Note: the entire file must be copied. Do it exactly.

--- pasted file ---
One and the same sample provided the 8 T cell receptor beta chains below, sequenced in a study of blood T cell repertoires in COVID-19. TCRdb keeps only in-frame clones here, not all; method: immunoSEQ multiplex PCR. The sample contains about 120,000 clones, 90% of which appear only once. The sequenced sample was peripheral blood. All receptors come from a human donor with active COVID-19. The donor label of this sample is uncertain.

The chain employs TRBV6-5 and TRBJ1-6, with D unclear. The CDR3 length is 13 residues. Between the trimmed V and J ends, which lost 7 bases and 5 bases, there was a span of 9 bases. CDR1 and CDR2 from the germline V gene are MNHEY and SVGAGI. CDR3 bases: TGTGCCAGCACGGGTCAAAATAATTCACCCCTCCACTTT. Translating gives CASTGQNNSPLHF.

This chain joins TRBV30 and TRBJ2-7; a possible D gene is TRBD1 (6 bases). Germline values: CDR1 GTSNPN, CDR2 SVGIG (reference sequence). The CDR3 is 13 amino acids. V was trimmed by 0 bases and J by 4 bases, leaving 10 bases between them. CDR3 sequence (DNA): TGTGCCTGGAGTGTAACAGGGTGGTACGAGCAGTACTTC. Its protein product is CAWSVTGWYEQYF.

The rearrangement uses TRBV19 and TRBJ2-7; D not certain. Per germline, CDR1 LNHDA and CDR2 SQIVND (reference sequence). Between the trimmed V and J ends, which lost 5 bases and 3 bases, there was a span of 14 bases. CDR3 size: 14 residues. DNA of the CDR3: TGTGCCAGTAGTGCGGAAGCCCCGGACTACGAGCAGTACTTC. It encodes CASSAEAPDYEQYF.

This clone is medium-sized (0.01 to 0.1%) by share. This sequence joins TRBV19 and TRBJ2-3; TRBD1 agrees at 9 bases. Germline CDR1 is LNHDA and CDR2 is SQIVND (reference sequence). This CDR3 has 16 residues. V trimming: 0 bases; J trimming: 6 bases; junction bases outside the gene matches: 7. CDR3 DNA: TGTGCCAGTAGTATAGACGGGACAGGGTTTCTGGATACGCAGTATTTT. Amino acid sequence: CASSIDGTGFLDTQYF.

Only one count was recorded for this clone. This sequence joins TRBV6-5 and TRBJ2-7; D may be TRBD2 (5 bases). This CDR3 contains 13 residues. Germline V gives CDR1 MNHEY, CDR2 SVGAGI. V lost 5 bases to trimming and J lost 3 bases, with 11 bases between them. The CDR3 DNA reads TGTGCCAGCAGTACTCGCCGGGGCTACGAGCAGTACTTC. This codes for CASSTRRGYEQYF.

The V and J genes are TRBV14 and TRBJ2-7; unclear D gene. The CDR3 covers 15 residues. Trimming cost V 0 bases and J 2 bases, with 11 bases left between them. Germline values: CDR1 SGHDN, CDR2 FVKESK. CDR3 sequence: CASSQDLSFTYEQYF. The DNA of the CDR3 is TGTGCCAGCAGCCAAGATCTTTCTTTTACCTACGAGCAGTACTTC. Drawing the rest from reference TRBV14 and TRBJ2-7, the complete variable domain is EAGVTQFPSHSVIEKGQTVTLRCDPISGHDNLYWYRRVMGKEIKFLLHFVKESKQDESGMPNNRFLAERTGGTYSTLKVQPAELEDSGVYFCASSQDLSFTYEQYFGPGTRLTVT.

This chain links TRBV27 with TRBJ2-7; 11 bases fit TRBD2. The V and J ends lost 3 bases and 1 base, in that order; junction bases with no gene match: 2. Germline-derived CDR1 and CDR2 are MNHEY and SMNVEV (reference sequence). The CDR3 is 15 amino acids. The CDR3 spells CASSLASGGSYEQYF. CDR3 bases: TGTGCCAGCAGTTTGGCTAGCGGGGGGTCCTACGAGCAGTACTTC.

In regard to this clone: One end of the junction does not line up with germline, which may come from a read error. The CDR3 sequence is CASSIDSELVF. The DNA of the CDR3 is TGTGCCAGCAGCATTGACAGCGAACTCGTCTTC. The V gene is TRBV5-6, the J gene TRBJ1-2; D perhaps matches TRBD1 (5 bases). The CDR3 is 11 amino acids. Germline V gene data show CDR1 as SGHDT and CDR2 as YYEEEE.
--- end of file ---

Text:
One and the same sample provided the 8 T cell receptor beta chains below, sequenced in a study of blood T cell repertoires in COVID-19. TCRdb keeps only in-frame clones here, not all; method: immunoSEQ multiplex PCR. The sample contains about 120,000 clones, 90% of which appear only once. The sequenced sample was peripheral blood. All receptors come from a human donor with active COVID-19. The donor label of this sample is uncertain.

The chain employs TRBV6-5 and TRBJ1-6, with D unclear. The CDR3 length is 13 residues. Between the trimmed V and J ends, which lost 7 bases and 5 bases, there was a span of 9 bases. CDR1 and CDR2 from the germline V gene are MNHEY and SVGAGI. CDR3 bases: TGTGCCAGCACGGGTCAAAATAATTCACCCCTCCACTTT. Translating gives CASTGQNNSPLHF.

This chain joins TRBV30 and TRBJ2-7; a possible D gene is TRBD1 (6 bases). Germline values: CDR1 GTSNPN, CDR2 SVGIG (reference sequence). The CDR3 is 13 amino acids. V was trimmed by 0 bases and J by 4 bases, leaving 10 bases between them. CDR3 sequence (DNA): TGTGCCTGGAGTGTAACAGGGTGGTACGAGCAGTACTTC. Its protein product is CAWSVTGWYEQYF.

The rearrangement uses TRBV19 and TRBJ2-7; D not certain. Per germline, CDR1 LNHDA and CDR2 SQIVND (reference sequence). Between the trimmed V and J ends, which lost 5 bases and 3 bases, there was a span of 14 bases. CDR3 size: 14 residues. DNA of the CDR3: TGTGCCAGTAGTGCGGAAGCCCCGGACTACGAGCAGTACTTC. It encodes CASSAEAPDYEQYF.

This clone is medium-sized (0.01 to 0.1%) by share. This sequence joins TRBV19 and TRBJ2-3; TRBD1 agrees at 9 bases. Germline CDR1 is LNHDA and CDR2 is SQIVND (reference sequence). This CDR3 has 16 residues. V trimming: 0 bases; J trimming: 6 bases; junction bases outside the gene matches: 7. CDR3 DNA: TGTGCCAGTAGTATAGACGGGACAGGGTTTCTGGATACGCAGTATTTT. Amino acid sequence: CASSIDGTGFLDTQYF.

Only one count was recorded for this clone. This sequence joins TRBV6-5 and TRBJ2-7; D may be TRBD2 (5 bases). This CDR3 contains 13 residues. Germline V gives CDR1 MNHEY, CDR2 SVGAGI. V lost 5 bases to trimming and J lost 3 bases, with 11 bases between them. The CDR3 DNA reads TGTGCCAGCAGTACTCGCCGGGGCTACGAGCAGTACTTC. This codes for CASSTRRGYEQYF.

The V and J genes are TRBV14 and TRBJ2-7; unclear D gene. The CDR3 covers 15 residues. Trimming cost V 0 bases and J 2 bases, with 11 bases left between them. Germline values: CDR1 SGHDN, CDR2 FVKESK. CDR3 sequence: CASSQDLSFTYEQYF. The DNA of the CDR3 is TGTGCCAGCAGCCAAGATCTTTCTTTTACCTACGAGCAGTACTTC. Drawing the rest from reference TRBV14 and TRBJ2-7, the complete variable domain is EAGVTQFPSHSVIEKGQTVTLRCDPISGHDNLYWYRRVMGKEIKFLLHFVKESKQDESGMPNNRFLAERTGGTYSTLKVQPAELEDSGVYFCASSQDLSFTYEQYFGPGTRLTVT.

This chain links TRBV27 with TRBJ2-7; 11 bases fit TRBD2. The V and J ends lost 3 bases and 1 base, in that order; junction bases with no gene match: 2. Germline-derived CDR1 and CDR2 are MNHEY and SMNVEV (reference sequence). The CDR3 is 15 amino acids. The CDR3 spells CASSLASGGSYEQYF. CDR3 bases: TGTGCCAGCAGTTTGGCTAGCGGGGGGTCCTACGAGCAGTACTTC.

In regard to this clone: One end of the junction does not line up with germline, which may come from a read error. The CDR3 sequence is CASSIDSELVF. The DNA of the CDR3 is TGTGCCAGCAGCATTGACAGCGAACTCGTCTTC. The V gene is TRBV5-6, the J gene TRBJ1-2; D perhaps matches TRBD1 (5 bases). The CDR3 is 11 amino acids. Germline V gene data show CDR1 as SGHDT and CDR2 as YYEEEE.